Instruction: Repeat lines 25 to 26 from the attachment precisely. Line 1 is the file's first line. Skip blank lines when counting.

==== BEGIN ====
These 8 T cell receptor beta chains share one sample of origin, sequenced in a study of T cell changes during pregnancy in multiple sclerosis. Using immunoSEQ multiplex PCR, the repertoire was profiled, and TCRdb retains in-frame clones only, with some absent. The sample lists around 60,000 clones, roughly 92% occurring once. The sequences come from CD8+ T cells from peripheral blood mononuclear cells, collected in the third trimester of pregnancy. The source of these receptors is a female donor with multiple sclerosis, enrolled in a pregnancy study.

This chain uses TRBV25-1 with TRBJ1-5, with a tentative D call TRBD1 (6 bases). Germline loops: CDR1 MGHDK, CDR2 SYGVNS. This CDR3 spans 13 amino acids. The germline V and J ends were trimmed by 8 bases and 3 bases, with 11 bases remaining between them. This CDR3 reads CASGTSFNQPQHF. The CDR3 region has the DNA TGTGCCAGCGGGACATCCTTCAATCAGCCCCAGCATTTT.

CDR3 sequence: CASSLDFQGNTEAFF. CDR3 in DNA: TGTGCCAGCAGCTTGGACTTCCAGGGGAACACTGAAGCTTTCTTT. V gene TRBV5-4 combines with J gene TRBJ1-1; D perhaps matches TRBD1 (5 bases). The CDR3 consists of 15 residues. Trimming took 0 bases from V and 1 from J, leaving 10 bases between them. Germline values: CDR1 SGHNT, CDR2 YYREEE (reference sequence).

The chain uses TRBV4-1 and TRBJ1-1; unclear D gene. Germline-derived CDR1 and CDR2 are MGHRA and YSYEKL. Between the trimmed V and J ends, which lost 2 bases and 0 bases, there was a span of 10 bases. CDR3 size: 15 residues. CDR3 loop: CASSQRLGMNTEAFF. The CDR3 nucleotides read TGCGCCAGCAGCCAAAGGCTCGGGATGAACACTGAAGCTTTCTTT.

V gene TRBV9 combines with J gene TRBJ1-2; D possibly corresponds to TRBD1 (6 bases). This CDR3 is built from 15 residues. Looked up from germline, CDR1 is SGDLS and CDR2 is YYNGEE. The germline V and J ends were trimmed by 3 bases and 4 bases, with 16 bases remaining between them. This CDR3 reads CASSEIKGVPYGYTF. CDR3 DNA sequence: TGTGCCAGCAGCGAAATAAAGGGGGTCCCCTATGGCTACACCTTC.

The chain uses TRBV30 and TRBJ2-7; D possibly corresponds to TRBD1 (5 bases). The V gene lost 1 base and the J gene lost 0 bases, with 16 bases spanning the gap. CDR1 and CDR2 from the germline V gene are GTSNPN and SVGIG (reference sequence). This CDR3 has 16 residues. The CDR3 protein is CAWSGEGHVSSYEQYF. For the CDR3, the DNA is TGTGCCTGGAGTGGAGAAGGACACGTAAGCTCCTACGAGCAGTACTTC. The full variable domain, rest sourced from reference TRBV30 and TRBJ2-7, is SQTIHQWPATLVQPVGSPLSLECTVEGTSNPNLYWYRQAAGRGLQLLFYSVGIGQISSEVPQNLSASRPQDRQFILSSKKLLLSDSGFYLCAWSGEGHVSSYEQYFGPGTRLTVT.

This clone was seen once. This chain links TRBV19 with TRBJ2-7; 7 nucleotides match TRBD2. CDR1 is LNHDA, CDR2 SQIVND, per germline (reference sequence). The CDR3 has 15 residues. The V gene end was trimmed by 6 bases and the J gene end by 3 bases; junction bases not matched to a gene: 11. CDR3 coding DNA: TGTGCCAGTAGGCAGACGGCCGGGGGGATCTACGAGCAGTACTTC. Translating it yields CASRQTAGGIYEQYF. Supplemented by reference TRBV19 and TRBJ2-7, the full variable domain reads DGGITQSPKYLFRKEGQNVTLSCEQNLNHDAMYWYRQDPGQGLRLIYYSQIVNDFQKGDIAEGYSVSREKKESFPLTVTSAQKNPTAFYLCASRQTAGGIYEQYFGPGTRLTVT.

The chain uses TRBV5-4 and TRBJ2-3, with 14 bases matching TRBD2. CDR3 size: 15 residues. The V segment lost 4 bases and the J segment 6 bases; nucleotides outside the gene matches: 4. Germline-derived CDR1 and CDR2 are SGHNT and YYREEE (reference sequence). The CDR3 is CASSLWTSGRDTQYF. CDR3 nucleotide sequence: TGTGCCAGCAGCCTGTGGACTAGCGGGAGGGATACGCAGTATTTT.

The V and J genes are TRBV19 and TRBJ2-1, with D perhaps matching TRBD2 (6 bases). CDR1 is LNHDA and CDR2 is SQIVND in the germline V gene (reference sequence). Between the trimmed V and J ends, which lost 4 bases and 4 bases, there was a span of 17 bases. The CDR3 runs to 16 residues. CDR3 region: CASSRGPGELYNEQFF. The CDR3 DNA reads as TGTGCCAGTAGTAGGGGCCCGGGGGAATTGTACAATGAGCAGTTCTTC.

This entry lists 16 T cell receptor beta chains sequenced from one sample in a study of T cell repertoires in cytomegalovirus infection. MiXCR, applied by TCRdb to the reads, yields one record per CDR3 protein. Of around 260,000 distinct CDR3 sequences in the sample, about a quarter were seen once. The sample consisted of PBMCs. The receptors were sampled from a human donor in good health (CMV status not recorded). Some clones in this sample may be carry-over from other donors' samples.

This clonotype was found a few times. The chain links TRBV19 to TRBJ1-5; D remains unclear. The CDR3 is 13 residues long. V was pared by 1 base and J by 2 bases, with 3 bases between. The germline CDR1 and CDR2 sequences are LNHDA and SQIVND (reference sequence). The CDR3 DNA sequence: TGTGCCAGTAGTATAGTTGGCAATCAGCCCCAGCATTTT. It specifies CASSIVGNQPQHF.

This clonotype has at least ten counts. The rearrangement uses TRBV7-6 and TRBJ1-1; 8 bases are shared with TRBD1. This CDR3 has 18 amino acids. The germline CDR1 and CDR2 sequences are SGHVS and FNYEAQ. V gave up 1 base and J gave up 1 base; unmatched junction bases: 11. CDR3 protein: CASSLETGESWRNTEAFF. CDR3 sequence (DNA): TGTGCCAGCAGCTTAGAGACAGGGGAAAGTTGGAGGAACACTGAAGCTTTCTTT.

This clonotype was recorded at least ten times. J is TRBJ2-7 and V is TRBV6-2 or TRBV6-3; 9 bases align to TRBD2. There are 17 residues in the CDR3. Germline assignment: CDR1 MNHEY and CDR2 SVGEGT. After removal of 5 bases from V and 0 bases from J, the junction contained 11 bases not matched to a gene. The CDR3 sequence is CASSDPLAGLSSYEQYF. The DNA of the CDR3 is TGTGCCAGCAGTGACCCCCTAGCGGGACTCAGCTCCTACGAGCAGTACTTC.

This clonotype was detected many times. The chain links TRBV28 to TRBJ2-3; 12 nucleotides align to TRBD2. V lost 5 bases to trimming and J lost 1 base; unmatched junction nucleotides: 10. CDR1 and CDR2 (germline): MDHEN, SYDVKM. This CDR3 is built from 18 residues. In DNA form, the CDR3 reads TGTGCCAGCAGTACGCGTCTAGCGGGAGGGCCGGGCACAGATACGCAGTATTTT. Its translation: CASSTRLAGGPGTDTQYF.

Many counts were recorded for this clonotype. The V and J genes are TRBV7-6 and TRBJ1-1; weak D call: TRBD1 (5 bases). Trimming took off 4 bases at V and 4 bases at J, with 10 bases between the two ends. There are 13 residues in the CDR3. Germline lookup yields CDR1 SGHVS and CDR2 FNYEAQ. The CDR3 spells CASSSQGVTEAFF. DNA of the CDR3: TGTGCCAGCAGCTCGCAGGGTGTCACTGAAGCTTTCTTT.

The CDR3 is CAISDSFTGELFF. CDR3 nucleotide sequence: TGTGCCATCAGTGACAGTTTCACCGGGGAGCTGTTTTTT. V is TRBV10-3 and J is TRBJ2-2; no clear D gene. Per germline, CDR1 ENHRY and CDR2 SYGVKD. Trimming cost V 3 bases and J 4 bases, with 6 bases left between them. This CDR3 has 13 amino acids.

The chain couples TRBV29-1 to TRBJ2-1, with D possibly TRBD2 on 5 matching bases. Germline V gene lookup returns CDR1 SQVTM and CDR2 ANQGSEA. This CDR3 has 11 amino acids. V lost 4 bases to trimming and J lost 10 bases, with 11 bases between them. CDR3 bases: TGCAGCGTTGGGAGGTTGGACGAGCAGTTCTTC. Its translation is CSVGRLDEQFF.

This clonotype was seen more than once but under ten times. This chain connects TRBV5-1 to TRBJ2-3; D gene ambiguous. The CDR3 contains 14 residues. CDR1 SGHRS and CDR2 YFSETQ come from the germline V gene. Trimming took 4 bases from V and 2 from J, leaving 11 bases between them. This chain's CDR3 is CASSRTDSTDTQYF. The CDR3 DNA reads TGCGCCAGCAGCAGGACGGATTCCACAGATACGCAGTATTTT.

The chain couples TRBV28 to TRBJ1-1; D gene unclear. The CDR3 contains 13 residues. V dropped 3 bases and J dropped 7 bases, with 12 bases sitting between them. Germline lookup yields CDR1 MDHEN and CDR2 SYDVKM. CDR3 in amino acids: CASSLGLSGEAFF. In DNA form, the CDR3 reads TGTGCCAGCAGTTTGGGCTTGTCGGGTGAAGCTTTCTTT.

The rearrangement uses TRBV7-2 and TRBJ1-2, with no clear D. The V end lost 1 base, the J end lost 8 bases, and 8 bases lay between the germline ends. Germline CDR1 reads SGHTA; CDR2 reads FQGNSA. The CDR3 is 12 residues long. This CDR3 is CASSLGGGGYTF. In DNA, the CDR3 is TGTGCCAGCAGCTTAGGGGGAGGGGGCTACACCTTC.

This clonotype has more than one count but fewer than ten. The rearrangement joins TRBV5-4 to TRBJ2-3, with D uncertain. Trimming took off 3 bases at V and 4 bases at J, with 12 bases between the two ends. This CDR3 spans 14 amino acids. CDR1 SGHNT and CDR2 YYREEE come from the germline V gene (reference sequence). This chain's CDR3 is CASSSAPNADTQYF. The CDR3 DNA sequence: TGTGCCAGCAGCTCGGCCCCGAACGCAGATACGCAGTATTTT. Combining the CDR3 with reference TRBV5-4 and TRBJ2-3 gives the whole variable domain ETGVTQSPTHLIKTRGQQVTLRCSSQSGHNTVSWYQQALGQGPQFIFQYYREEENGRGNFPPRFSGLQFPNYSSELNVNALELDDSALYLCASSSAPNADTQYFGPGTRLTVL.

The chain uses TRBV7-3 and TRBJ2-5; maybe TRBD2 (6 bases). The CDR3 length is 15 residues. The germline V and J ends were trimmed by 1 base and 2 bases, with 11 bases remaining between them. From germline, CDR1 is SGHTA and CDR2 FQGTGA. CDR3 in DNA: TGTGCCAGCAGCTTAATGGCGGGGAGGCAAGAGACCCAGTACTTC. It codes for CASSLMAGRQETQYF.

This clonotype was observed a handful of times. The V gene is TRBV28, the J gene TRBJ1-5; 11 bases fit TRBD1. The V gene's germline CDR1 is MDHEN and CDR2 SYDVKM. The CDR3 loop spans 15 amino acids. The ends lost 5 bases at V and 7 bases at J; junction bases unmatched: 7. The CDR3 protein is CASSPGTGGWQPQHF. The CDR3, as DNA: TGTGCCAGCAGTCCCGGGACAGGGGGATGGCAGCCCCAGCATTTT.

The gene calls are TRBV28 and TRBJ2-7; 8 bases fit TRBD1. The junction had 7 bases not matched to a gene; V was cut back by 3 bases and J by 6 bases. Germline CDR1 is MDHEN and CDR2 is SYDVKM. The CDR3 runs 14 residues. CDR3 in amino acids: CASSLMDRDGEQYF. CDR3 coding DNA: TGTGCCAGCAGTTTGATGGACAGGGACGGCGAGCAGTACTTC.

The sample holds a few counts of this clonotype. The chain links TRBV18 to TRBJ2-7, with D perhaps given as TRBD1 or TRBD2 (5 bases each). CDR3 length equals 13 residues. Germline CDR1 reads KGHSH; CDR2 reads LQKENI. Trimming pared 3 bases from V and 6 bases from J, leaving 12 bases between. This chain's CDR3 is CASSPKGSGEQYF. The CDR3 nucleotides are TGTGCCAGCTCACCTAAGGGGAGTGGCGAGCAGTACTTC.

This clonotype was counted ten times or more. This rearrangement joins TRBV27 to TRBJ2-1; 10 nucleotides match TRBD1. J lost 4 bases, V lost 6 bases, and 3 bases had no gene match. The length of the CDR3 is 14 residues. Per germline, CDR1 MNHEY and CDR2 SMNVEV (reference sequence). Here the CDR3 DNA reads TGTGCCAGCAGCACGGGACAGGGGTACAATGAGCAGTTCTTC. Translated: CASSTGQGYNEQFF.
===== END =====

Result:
The sample holds a few counts of this clonotype. The chain links TRBV18 to TRBJ2-7, with D perhaps given as TRBD1 or TRBD2 (5 bases each). CDR3 length equals 13 residues. Germline CDR1 reads KGHSH; CDR2 reads LQKENI. Trimming pared 3 bases from V and 6 bases from J, leaving 12 bases between. This chain's CDR3 is CASSPKGSGEQYF. The CDR3 nucleotides are TGTGCCAGCTCACCTAAGGGGAGTGGCGAGCAGTACTTC.

This clonotype was counted ten times or more. This rearrangement joins TRBV27 to TRBJ2-1; 10 nucleotides match TRBD1. J lost 4 bases, V lost 6 bases, and 3 bases had no gene match. The length of the CDR3 is 14 residues. Per germline, CDR1 MNHEY and CDR2 SMNVEV (reference sequence). Here the CDR3 DNA reads TGTGCCAGCAGCACGGGACAGGGGTACAATGAGCAGTTCTTC. Translated: CASSTGQGYNEQFF.